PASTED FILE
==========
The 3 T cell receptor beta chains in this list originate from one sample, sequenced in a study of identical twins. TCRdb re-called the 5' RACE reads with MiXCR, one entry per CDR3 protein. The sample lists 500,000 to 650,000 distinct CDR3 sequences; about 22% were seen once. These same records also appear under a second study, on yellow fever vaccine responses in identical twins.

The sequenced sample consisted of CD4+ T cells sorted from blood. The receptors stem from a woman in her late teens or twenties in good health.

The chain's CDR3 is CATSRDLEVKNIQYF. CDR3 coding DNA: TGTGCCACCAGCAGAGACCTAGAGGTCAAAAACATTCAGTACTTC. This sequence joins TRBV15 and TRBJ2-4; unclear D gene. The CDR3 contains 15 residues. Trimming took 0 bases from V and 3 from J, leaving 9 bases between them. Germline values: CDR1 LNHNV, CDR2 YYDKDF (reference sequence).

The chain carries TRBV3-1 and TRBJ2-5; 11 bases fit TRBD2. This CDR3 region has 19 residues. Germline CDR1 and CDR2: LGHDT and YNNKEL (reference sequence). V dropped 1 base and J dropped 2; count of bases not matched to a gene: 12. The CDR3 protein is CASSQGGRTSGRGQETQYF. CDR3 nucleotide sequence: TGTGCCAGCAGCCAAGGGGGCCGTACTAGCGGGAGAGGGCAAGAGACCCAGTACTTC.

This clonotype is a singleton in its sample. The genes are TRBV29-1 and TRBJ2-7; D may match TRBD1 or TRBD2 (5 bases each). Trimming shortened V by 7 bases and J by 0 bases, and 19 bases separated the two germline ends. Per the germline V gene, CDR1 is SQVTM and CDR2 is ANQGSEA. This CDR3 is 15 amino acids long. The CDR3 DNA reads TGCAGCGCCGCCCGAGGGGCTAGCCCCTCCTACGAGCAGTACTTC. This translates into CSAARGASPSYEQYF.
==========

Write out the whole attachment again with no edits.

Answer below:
The 3 T cell receptor beta chains in this list originate from one sample, sequenced in a study of identical twins. TCRdb re-called the 5' RACE reads with MiXCR, one entry per CDR3 protein. The sample lists 500,000 to 650,000 distinct CDR3 sequences; about 22% were seen once. These same records also appear under a second study, on yellow fever vaccine responses in identical twins.

The sequenced sample consisted of CD4+ T cells sorted from blood. The receptors stem from a woman in her late teens or twenties in good health.

The chain's CDR3 is CATSRDLEVKNIQYF. CDR3 coding DNA: TGTGCCACCAGCAGAGACCTAGAGGTCAAAAACATTCAGTACTTC. This sequence joins TRBV15 and TRBJ2-4; unclear D gene. The CDR3 contains 15 residues. Trimming took 0 bases from V and 3 from J, leaving 9 bases between them. Germline values: CDR1 LNHNV, CDR2 YYDKDF (reference sequence).

The chain carries TRBV3-1 and TRBJ2-5; 11 bases fit TRBD2. This CDR3 region has 19 residues. Germline CDR1 and CDR2: LGHDT and YNNKEL (reference sequence). V dropped 1 base and J dropped 2; count of bases not matched to a gene: 12. The CDR3 protein is CASSQGGRTSGRGQETQYF. CDR3 nucleotide sequence: TGTGCCAGCAGCCAAGGGGGCCGTACTAGCGGGAGAGGGCAAGAGACCCAGTACTTC.

This clonotype is a singleton in its sample. The genes are TRBV29-1 and TRBJ2-7; D may match TRBD1 or TRBD2 (5 bases each). Trimming shortened V by 7 bases and J by 0 bases, and 19 bases separated the two germline ends. Per the germline V gene, CDR1 is SQVTM and CDR2 is ANQGSEA. This CDR3 is 15 amino acids long. The CDR3 DNA reads TGCAGCGCCGCCCGAGGGGCTAGCCCCTCCTACGAGCAGTACTTC. This translates into CSAARGASPSYEQYF.